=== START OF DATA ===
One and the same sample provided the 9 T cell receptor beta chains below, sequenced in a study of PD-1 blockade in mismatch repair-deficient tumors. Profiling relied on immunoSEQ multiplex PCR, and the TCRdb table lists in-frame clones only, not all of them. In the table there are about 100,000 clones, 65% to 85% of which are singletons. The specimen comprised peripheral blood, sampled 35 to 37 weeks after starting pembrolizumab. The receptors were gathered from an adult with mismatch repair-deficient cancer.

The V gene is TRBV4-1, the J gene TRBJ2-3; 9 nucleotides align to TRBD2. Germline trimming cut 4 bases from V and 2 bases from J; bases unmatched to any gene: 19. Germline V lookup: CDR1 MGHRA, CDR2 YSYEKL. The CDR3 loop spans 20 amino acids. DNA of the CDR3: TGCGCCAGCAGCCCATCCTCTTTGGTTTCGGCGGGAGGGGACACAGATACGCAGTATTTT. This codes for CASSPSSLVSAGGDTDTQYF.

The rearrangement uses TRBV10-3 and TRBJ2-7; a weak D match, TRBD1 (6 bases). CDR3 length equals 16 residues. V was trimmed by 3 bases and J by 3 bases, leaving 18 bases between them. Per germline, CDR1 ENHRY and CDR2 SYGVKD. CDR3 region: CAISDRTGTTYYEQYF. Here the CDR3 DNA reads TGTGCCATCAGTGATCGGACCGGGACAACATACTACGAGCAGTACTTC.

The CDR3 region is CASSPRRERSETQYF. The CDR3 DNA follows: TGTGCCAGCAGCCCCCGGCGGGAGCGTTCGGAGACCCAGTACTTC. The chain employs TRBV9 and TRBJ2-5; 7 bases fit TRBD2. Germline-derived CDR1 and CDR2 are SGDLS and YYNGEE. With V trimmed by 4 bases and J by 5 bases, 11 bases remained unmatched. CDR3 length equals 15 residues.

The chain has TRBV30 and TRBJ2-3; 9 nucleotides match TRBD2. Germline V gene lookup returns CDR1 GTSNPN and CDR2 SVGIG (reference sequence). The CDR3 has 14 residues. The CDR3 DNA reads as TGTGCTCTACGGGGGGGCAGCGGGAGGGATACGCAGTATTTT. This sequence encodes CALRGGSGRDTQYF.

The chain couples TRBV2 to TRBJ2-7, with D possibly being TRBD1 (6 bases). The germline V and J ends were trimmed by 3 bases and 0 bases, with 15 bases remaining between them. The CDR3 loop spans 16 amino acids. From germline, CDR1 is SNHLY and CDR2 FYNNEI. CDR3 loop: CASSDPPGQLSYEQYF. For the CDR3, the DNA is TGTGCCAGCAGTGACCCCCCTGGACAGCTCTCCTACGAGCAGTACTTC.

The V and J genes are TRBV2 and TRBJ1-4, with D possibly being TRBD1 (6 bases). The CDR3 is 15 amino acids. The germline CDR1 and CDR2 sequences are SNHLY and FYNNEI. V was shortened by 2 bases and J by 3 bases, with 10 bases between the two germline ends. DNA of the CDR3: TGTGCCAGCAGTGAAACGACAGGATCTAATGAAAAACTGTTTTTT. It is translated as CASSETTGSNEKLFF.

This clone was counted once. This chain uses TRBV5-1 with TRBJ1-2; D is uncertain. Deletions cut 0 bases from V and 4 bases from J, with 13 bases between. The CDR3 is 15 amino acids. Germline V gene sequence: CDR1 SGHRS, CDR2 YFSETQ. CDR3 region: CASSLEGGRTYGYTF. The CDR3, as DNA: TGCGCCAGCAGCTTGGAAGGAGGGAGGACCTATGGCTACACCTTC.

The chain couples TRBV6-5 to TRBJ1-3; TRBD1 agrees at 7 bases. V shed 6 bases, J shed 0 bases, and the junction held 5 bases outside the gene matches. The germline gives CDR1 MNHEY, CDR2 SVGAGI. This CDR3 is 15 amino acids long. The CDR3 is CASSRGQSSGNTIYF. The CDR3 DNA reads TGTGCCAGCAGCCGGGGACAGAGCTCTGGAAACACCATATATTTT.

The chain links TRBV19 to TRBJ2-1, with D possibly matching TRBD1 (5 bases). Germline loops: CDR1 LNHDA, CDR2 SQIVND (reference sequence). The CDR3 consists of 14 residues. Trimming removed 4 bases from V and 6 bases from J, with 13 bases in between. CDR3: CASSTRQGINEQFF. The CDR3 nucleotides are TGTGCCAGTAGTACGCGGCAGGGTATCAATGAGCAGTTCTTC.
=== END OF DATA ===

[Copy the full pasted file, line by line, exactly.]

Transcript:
One and the same sample provided the 9 T cell receptor beta chains below, sequenced in a study of PD-1 blockade in mismatch repair-deficient tumors. Profiling relied on immunoSEQ multiplex PCR, and the TCRdb table lists in-frame clones only, not all of them. In the table there are about 100,000 clones, 65% to 85% of which are singletons. The specimen comprised peripheral blood, sampled 35 to 37 weeks after starting pembrolizumab. The receptors were gathered from an adult with mismatch repair-deficient cancer.

The V gene is TRBV4-1, the J gene TRBJ2-3; 9 nucleotides align to TRBD2. Germline trimming cut 4 bases from V and 2 bases from J; bases unmatched to any gene: 19. Germline V lookup: CDR1 MGHRA, CDR2 YSYEKL. The CDR3 loop spans 20 amino acids. DNA of the CDR3: TGCGCCAGCAGCCCATCCTCTTTGGTTTCGGCGGGAGGGGACACAGATACGCAGTATTTT. This codes for CASSPSSLVSAGGDTDTQYF.

The rearrangement uses TRBV10-3 and TRBJ2-7; a weak D match, TRBD1 (6 bases). CDR3 length equals 16 residues. V was trimmed by 3 bases and J by 3 bases, leaving 18 bases between them. Per germline, CDR1 ENHRY and CDR2 SYGVKD. CDR3 region: CAISDRTGTTYYEQYF. Here the CDR3 DNA reads TGTGCCATCAGTGATCGGACCGGGACAACATACTACGAGCAGTACTTC.

The CDR3 region is CASSPRRERSETQYF. The CDR3 DNA follows: TGTGCCAGCAGCCCCCGGCGGGAGCGTTCGGAGACCCAGTACTTC. The chain employs TRBV9 and TRBJ2-5; 7 bases fit TRBD2. Germline-derived CDR1 and CDR2 are SGDLS and YYNGEE. With V trimmed by 4 bases and J by 5 bases, 11 bases remained unmatched. CDR3 length equals 15 residues.

The chain has TRBV30 and TRBJ2-3; 9 nucleotides match TRBD2. Germline V gene lookup returns CDR1 GTSNPN and CDR2 SVGIG (reference sequence). The CDR3 has 14 residues. The CDR3 DNA reads as TGTGCTCTACGGGGGGGCAGCGGGAGGGATACGCAGTATTTT. This sequence encodes CALRGGSGRDTQYF.

The chain couples TRBV2 to TRBJ2-7, with D possibly being TRBD1 (6 bases). The germline V and J ends were trimmed by 3 bases and 0 bases, with 15 bases remaining between them. The CDR3 loop spans 16 amino acids. From germline, CDR1 is SNHLY and CDR2 FYNNEI. CDR3 loop: CASSDPPGQLSYEQYF. For the CDR3, the DNA is TGTGCCAGCAGTGACCCCCCTGGACAGCTCTCCTACGAGCAGTACTTC.

The V and J genes are TRBV2 and TRBJ1-4, with D possibly being TRBD1 (6 bases). The CDR3 is 15 amino acids. The germline CDR1 and CDR2 sequences are SNHLY and FYNNEI. V was shortened by 2 bases and J by 3 bases, with 10 bases between the two germline ends. DNA of the CDR3: TGTGCCAGCAGTGAAACGACAGGATCTAATGAAAAACTGTTTTTT. It is translated as CASSETTGSNEKLFF.

This clone was counted once. This chain uses TRBV5-1 with TRBJ1-2; D is uncertain. Deletions cut 0 bases from V and 4 bases from J, with 13 bases between. The CDR3 is 15 amino acids. Germline V gene sequence: CDR1 SGHRS, CDR2 YFSETQ. CDR3 region: CASSLEGGRTYGYTF. The CDR3, as DNA: TGCGCCAGCAGCTTGGAAGGAGGGAGGACCTATGGCTACACCTTC.

The chain couples TRBV6-5 to TRBJ1-3; TRBD1 agrees at 7 bases. V shed 6 bases, J shed 0 bases, and the junction held 5 bases outside the gene matches. The germline gives CDR1 MNHEY, CDR2 SVGAGI. This CDR3 is 15 amino acids long. The CDR3 is CASSRGQSSGNTIYF. The CDR3 DNA reads TGTGCCAGCAGCCGGGGACAGAGCTCTGGAAACACCATATATTTT.

The chain links TRBV19 to TRBJ2-1, with D possibly matching TRBD1 (5 bases). Germline loops: CDR1 LNHDA, CDR2 SQIVND (reference sequence). The CDR3 consists of 14 residues. Trimming removed 4 bases from V and 6 bases from J, with 13 bases in between. CDR3: CASSTRQGINEQFF. The CDR3 nucleotides are TGTGCCAGTAGTACGCGGCAGGGTATCAATGAGCAGTTCTTC.